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William Shakespeare (1564–1616). The Oxford Shakespeare. 1914.

Act III. Scene I.

The First Part of King Henry the Fourth

Bangor.A Room in the Archdeacon’s House.


Mort.These promises are fair, the parties sure,

And our induction full of prosperous hope.

Hot.Lord Mortimer, and cousin Glendower,

Will you sit down?

And uncle Worcester: a plague upon it!

I have forgot the map.

Glend.No, here it is.

Sit, cousin Percy; sit, good cousin Hotspur;

For by that name as oft as Lancaster

Doth speak of you, his cheek looks pale and with

A rising sigh he wishes you in heaven.

Hot.And you in hell, as often as he hears

Owen Glendower spoke of.

Glend.I cannot blame him: at my nativity

The front of heaven was full of fiery shapes,

Of burning cressets; and at my birth

The frame and huge foundation of the earth

Shak’d like a coward.

Hot.Why, so it would have done at the same season, if your mother’s cat had but kittened, though yourself had never been born.

Glend.I say the earth did shake when I was born.

Hot.And I say the earth was not of my mind,

If you suppose as fearing you it shook.

Glend.The heavens were all on fire, the earth did tremble.

Hot.O! then the earth shook to see the heavens on fire,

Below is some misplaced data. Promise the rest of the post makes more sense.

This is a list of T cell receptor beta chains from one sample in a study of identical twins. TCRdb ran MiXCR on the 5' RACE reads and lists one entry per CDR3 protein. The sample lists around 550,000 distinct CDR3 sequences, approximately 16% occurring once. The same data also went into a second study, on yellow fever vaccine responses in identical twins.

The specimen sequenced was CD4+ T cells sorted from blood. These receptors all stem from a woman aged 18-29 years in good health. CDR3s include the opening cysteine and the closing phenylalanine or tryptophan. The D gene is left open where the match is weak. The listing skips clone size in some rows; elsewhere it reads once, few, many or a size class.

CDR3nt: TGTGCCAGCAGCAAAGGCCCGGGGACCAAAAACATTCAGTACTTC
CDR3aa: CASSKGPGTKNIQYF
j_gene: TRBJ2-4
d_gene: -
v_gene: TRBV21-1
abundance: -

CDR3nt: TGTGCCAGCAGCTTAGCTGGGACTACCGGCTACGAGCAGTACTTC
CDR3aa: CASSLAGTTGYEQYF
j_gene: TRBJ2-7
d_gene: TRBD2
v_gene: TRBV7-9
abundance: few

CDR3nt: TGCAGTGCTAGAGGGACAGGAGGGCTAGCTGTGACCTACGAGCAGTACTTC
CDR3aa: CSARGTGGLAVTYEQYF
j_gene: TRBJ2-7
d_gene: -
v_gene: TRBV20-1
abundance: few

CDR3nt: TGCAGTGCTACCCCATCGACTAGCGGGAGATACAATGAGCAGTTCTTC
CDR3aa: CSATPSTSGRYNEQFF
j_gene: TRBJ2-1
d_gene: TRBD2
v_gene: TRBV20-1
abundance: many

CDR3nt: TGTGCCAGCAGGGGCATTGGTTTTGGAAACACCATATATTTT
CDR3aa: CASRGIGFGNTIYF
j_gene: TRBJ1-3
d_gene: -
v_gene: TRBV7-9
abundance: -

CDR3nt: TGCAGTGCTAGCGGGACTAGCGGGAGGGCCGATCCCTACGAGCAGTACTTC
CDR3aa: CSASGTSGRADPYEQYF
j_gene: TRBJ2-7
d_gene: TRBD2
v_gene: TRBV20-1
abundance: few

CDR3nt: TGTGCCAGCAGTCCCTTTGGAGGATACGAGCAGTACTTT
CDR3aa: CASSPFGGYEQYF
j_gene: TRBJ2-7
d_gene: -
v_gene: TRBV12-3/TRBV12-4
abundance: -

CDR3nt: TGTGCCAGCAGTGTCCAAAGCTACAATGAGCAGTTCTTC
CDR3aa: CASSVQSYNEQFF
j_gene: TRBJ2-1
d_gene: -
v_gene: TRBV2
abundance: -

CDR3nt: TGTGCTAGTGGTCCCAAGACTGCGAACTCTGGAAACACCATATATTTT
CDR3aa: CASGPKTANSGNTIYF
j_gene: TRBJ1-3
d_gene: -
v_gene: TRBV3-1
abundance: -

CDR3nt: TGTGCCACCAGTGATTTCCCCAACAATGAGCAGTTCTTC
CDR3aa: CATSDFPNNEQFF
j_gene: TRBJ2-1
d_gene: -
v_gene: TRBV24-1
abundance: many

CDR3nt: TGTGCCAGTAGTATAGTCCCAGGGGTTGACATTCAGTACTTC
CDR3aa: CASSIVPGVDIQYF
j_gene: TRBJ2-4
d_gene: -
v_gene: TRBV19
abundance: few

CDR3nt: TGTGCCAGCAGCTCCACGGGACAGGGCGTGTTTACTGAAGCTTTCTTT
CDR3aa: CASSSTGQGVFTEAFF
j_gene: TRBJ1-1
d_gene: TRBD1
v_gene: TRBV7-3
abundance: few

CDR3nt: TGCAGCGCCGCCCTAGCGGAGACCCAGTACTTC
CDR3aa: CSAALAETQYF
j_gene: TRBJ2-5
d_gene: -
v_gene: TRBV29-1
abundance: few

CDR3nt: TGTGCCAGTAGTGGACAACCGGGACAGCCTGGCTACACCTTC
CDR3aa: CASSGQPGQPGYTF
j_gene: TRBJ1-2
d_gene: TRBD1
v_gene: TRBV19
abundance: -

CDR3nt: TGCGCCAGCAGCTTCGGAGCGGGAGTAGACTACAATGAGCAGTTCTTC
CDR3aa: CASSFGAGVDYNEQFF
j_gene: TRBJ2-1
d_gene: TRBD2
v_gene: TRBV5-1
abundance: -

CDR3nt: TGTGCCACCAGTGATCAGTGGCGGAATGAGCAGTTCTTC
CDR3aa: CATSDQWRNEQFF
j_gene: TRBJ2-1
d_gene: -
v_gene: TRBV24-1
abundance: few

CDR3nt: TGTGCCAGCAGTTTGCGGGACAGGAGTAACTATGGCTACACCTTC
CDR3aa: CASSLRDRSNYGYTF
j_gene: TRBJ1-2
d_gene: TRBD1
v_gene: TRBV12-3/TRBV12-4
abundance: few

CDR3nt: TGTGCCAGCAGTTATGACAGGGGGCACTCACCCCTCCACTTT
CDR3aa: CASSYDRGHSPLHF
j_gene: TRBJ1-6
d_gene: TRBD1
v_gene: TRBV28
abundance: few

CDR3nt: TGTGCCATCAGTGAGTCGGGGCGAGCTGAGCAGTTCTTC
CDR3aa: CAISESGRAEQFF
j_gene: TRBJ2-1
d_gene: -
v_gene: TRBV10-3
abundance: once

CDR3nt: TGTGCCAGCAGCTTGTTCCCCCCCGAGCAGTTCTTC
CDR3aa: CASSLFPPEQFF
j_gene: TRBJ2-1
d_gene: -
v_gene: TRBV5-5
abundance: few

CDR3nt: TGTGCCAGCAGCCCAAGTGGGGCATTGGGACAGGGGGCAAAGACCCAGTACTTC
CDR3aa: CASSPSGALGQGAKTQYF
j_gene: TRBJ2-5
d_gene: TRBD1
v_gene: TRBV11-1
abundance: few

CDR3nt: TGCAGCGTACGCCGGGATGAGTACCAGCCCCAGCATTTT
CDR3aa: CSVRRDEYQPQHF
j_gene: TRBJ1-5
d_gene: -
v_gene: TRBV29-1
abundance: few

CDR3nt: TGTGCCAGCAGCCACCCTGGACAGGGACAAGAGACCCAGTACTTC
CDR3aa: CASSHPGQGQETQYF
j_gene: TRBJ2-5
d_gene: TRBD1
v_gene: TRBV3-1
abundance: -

And not in fear of your nativity.

Diseased nature oftentimes breaks forth

In strange eruptions; oft the teeming earth

Is with a kind of colic pinch’d and vex’d

By the imprisoning of unruly wind

Within her womb; which, for enlargement striving,

Shakes the old beldam earth, and topples down

Steeples and moss-grown towers. At your birth

Our grandam earth, having this distemperature,

In passion shook.

Glend.Cousin, of many men

I do not bear these crossings. Give me leave

To tell you once again that at my birth

The front of heaven was full of fiery shapes,

The goats ran from the mountains, and the herds

Were strangely clamorous to the frighted fields.

These signs have mark’d me extraordinary;

And all the courses of my life do show

I am not in the roll of common men.

Where is he living, clipp’d in with the sea

That chides the banks of England, Scotland, Wales,

Which calls me pupil, or hath read to me?

And bring him out that is but woman’s son

Can trace me in the tedious ways of art

And hold me pace in deep experiments.

Hot.I think there’s no man speaks better Welsh.

I’ll to dinner.

Mort.Peace, cousin Percy! you will make him mad.

Glend.I can call spirits from the vasty deep.

Hot.Why, so can I, or so can any man;

But will they come when you do call for them?

Glend.Why, I can teach thee, cousin, to command

The devil.

Hot.And I can teach thee, coz, to shame the devil

By telling truth: tell truth and shame the devil.

If thou have power to raise him, bring him hither,

And I’ll be sworn I have power to shame him hence.

O! while you live, tell truth and shame the devil!

Mort.Come, come;

No more of this unprofitable chat.

Glend.Three times hath Henry Bolingbroke made head